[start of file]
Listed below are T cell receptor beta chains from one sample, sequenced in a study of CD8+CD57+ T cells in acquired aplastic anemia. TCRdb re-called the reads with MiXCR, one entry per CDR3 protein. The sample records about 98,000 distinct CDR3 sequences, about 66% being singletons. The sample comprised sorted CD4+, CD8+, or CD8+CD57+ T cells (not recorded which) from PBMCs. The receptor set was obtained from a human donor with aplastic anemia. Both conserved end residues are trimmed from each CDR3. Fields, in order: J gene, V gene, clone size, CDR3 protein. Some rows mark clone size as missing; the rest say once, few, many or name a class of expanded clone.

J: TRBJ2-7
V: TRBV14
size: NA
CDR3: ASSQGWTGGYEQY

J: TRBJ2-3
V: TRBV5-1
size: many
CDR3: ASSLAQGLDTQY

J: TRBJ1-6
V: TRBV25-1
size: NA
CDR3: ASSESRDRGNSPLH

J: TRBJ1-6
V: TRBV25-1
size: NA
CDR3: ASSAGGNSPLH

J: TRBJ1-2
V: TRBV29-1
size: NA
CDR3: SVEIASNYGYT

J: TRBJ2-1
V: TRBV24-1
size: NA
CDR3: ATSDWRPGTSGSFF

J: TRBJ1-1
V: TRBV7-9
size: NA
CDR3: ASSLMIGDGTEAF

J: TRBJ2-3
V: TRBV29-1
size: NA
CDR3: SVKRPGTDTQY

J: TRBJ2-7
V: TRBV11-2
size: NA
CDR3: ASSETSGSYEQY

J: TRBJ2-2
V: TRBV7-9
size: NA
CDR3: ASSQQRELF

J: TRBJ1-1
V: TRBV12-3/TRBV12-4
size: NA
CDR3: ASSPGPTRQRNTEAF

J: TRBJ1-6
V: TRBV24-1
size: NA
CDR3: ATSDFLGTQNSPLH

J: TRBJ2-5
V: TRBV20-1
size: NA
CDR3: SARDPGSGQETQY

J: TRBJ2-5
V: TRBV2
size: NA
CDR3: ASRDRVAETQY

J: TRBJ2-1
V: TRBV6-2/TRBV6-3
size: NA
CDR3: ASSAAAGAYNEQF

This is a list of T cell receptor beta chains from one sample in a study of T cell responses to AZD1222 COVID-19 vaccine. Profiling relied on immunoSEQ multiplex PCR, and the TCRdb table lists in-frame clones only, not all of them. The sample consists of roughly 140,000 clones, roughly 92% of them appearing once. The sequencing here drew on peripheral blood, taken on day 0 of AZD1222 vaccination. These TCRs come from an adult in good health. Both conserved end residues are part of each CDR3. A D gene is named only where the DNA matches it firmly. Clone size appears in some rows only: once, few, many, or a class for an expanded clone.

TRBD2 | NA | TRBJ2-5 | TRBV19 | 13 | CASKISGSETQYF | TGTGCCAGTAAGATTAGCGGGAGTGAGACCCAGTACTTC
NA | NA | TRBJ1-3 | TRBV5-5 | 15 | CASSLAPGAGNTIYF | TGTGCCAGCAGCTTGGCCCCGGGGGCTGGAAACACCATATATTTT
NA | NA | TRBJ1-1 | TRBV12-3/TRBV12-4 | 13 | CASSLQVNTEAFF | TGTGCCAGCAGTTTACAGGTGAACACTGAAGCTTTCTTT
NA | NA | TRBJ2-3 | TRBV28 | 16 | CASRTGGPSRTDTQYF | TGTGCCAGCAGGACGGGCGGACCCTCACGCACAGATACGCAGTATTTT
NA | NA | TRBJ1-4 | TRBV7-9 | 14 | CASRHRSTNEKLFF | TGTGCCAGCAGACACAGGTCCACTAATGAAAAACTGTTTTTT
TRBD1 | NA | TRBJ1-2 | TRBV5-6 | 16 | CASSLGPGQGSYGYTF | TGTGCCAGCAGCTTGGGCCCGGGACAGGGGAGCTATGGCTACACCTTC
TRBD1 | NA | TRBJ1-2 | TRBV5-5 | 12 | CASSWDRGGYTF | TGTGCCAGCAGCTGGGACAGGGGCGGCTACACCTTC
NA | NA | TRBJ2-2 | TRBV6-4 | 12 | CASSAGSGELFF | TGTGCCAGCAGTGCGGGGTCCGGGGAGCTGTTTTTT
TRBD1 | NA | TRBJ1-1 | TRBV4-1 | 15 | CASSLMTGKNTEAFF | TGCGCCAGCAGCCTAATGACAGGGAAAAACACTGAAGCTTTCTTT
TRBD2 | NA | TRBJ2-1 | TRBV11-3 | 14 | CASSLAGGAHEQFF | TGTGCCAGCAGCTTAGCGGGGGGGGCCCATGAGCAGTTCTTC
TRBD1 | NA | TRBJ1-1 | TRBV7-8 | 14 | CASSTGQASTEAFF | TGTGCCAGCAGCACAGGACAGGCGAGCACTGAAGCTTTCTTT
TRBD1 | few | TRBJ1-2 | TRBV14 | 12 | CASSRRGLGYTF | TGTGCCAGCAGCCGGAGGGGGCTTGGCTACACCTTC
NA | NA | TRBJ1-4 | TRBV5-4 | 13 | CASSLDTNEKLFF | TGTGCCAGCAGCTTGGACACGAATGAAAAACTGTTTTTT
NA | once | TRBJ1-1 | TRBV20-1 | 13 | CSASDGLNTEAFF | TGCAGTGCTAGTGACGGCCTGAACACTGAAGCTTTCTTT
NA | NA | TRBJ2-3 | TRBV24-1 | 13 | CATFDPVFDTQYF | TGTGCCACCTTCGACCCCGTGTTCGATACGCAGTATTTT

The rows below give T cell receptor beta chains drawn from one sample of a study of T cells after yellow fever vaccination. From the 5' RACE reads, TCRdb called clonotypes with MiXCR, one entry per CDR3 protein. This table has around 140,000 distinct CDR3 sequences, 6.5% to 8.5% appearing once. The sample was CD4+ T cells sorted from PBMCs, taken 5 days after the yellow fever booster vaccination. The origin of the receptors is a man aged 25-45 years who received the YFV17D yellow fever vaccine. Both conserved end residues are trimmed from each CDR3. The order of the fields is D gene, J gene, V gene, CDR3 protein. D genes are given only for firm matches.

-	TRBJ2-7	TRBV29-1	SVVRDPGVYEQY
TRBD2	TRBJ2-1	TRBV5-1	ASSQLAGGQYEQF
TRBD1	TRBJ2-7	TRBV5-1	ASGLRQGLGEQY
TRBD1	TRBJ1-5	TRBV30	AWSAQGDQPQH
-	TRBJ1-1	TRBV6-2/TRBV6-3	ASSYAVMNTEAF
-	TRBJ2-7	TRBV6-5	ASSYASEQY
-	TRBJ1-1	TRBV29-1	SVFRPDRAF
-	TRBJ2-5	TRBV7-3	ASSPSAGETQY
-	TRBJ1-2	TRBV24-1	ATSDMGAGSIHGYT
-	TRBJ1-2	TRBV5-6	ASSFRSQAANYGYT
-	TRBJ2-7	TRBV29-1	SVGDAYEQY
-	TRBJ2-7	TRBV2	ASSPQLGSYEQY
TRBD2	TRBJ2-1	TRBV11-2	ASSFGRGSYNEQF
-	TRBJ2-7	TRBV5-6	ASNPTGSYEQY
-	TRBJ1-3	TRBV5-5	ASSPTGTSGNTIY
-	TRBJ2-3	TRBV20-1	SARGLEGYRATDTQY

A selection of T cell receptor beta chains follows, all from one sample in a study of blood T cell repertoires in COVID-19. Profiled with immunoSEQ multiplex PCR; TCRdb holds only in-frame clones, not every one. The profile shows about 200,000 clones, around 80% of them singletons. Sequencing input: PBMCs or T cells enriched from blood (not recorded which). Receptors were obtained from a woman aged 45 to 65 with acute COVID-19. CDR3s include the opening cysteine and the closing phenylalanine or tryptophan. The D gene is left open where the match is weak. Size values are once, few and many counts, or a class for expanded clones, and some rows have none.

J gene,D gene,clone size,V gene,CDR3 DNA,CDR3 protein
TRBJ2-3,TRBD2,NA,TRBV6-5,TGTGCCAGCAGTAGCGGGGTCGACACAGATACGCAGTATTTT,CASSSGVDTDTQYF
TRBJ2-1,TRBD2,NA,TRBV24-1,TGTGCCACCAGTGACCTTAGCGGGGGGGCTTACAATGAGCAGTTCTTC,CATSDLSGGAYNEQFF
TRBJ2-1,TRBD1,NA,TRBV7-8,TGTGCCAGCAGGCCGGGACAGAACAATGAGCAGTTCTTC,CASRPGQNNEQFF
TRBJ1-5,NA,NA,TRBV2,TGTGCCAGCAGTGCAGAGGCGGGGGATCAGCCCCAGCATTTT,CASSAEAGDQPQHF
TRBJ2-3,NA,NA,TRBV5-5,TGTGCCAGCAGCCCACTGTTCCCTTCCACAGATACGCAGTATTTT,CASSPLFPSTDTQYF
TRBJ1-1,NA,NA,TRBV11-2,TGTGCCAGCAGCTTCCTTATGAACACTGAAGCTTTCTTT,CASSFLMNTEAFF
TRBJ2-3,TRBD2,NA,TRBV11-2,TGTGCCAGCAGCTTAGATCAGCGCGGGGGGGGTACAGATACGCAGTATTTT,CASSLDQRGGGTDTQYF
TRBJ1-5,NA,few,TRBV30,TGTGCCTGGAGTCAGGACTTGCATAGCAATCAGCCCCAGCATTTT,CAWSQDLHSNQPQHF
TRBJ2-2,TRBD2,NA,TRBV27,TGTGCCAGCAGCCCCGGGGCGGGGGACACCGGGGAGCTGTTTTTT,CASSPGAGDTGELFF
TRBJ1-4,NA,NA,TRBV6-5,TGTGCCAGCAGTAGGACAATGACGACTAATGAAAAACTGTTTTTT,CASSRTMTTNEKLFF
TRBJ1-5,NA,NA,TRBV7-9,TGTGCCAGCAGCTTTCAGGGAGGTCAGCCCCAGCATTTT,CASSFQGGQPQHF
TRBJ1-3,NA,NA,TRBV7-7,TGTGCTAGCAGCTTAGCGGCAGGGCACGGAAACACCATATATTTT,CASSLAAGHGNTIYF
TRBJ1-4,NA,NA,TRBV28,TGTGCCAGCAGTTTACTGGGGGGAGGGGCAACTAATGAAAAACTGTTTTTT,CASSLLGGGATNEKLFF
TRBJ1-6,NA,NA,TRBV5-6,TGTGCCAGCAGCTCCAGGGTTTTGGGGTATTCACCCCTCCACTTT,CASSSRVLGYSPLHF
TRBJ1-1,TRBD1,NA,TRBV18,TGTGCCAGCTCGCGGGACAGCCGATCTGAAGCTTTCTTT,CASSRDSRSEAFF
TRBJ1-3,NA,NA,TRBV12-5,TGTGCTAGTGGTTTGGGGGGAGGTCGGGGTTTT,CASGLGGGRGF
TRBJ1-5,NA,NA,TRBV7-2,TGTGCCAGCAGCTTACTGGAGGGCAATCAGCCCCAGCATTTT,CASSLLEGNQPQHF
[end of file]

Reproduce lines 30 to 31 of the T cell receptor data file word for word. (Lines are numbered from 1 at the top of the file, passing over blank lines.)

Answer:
J: TRBJ2-3
V: TRBV29-1